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A shrimp boat passes in front of a storage tank of the Calcasieu Pass liquid natural gas facility in Cameron, La., Dec. 13, 2023.BRANDON THIBODEAUX/The New York Times News Service

U.S. Deputy Energy Secretary David Turk is defending the Biden administration’s decision to pause approvals for new permits for exporting liquefied natural gas, saying LNG shipments would still double within six years.

During a Senate hearing on Thursday, Mr. Turk said U.S. LNG exports could reach 26 billion cubic feet a day by 2030, or the equivalent of 198 million tonnes a year.

“It’s incredibly important not only to focus on the climate impact over the next few years of additional exports of our gas. We need to focus on where we want to be 10 years, 15 years, 20 years from now,” he told the Senate committee on energy and natural resources.

Democratic senators have raised concerns about the full life cycle of LNG, including greenhouse-gas emissions stemming from methane leaks in the production of natural gas through fracking.

Mr. Turk said President Joe Biden’s LNG pause is necessary to allow the Energy Department to examine issues such as potent methane emissions.

“I’m incredibly proud to be part of an administration where we have a net-zero goal by 2050,” Mr. Turk said.

During the Senate hearing, Republicans clashed with Democrats over everything from energy security to the social-media app TikTok.

“This administration has caved to the woke green agenda to appease activists at the expense of working families,” said Steve Daines, a Republican senator from Montana.

Environmental groups, in praising the Democratic President’s LNG restrictions, have reiterated their support for activists such as Alex Haraus, a 25-year-old TikTok influencer who opposes LNG exports. Republicans say Mr. Haraus and other activists unduly swayed the Biden administration.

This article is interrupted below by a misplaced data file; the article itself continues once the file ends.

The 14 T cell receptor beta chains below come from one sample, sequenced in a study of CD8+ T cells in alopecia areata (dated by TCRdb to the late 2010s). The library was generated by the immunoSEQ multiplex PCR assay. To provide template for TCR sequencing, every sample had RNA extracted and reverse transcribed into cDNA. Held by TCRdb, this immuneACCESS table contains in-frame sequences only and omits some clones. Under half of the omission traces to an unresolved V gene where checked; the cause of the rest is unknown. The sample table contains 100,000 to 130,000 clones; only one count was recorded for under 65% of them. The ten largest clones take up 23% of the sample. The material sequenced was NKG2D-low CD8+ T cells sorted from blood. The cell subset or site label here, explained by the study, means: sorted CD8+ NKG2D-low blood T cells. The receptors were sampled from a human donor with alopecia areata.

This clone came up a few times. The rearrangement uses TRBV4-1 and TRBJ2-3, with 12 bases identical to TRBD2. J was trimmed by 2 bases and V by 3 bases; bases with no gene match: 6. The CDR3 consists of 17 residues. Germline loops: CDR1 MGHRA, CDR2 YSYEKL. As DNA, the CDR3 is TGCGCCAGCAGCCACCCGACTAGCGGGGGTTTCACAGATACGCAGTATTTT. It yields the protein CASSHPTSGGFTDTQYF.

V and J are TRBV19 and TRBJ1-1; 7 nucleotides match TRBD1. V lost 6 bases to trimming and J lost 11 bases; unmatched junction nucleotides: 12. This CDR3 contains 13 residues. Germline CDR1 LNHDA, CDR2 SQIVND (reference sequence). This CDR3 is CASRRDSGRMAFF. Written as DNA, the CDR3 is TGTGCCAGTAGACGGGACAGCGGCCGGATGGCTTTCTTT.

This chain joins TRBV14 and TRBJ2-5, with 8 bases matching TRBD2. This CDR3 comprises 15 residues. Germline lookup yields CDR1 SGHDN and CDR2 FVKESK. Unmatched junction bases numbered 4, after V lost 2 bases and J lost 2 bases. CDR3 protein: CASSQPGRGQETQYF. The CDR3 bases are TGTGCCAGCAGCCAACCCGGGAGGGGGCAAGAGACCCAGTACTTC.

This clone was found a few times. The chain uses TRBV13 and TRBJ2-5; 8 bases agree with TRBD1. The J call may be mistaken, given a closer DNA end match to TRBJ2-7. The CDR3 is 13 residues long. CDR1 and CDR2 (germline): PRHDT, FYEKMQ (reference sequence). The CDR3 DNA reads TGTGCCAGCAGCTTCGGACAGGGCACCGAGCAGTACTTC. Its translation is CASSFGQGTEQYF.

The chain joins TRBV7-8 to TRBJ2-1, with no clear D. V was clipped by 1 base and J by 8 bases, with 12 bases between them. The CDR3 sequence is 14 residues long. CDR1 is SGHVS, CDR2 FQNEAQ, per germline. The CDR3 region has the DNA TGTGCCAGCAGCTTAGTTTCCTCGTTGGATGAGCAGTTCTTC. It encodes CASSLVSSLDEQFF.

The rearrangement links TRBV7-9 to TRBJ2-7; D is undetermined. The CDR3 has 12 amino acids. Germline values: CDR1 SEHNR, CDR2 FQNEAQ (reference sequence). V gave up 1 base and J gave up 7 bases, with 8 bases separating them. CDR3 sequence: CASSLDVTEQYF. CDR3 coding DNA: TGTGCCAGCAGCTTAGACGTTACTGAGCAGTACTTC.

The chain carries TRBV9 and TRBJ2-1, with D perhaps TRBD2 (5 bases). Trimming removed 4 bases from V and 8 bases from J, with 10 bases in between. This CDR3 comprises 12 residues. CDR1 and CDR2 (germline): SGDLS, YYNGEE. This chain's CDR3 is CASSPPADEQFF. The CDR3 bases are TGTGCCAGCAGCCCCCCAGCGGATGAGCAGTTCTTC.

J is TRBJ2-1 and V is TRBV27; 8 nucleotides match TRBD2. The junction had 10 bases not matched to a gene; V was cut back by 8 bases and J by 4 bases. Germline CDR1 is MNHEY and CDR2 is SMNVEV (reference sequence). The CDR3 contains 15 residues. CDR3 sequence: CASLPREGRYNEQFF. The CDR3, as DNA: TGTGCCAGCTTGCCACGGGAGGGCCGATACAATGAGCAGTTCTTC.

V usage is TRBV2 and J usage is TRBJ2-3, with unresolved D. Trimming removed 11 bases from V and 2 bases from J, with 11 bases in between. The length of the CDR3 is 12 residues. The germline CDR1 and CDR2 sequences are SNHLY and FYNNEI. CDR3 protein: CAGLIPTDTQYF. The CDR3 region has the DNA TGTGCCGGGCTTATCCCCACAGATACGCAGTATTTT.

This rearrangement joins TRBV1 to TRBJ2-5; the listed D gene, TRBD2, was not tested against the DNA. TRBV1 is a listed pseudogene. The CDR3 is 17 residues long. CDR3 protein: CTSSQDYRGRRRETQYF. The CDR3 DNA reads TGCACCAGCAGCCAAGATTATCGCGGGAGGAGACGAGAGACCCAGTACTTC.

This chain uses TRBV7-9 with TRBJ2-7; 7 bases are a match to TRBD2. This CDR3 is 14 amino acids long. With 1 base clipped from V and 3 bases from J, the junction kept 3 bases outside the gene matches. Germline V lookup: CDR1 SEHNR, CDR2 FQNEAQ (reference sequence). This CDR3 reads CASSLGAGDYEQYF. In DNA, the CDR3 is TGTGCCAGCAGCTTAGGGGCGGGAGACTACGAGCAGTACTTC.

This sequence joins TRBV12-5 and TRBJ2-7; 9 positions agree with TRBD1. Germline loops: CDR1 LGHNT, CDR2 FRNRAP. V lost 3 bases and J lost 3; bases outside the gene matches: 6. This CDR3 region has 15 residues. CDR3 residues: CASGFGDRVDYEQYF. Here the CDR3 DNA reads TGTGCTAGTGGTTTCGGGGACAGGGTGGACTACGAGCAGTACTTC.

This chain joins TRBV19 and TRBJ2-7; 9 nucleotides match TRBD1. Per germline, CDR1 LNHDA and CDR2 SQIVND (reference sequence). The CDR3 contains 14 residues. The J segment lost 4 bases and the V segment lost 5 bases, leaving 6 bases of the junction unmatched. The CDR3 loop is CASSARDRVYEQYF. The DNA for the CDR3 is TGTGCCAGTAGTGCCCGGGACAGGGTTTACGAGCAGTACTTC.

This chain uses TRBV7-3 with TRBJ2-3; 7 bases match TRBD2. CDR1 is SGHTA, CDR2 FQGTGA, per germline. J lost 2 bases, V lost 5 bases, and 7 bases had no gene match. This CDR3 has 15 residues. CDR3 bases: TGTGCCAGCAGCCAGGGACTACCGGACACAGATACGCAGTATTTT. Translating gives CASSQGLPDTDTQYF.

Lisa Murkowski, a Republican senator from Alaska, said allies rely on U.S. LNG for security of supply. “Blame it on TikTok or blame it on whatever, but we’re in a place that just doesn’t seem to make sense,” she said as she advocated for reversing the LNG pause. “It doesn’t make sense from a trade perspective or an economic perspective.”

Alex Padilla, a Democratic senator from California, countered that Mr. Biden and the Energy Department are conducting themselves based on science and facts.

“I got to say how embarrassing and insulting it is to suggest that this is an administration that is making decisions based on TikTok influencers,” Mr. Padilla said.

Joe Manchin, a moderate Democratic senator from West Virginia, serves as the committee’s chair. He broke ranks and sided with Republicans in expressing concerns about delays to approvals for new LNG projects.

Mr. Biden’s LNG pause “sends a horrible signal” that places the U.S. in “the wrong direction for our country,” Mr. Manchin said.

Seven U.S. LNG export terminals are operating and another five U.S. facilities are likely to open by 2028. The U.S. is the world’s largest LNG exporter, shipping more than 90 million tonnes last year to Europe, Asia and other destinations.

In sharp contrast, LNG Canada in Kitimat, B.C., will become the first terminal in Canada dedicated to exporting the commodity on purpose-built LNG vessels. LNG Canada is slated to start exporting to Asia by 2025, and once it is at full capacity, it would ship 14 million tonnes a year of natural gas in liquid form.

Alberta Premier Danielle Smith visited Washington on Wednesday and Thursday, leading a delegation to promote the province’s energy sector.

“LNG Canada will be making a final investment decision very soon on the second phase of their project,” Ms. Smith said during a news conference. “And we have such an advantage in Canada because a cold environment makes it a little bit easier with less energy to liquefy, as well as a shorter distance to transport to Asia. So I hope we don’t blow it.”

Teresa Waddington, vice-president of corporate relations at LNG Canada, said the joint venture’s five co-owners are continuing to evaluate the timeline and scope for the proposed expansion, including benefits for First Nations. “A Phase 2 final investment decision will take into account several factors which include overall competitiveness, affordability, pace, future GHG emissions and stakeholder needs,” she said in an e-mail on Thursday.

Four other B.C. projects are active in seeking to ship LNG in tankers to markets in Asia: Woodfibre LNG near Squamish; Cedar LNG in Kitimat; Ksi Lisims LNG on Pearse Island; and FortisBC’s expansion plans at its domestic Tilbury LNG site in Delta.

“I hope if the Americans are going to take a pause, that we use this as an opportunity to accelerate some of those projects,” Ms. Smith said.

With a report from Adrian Morrow in Washington

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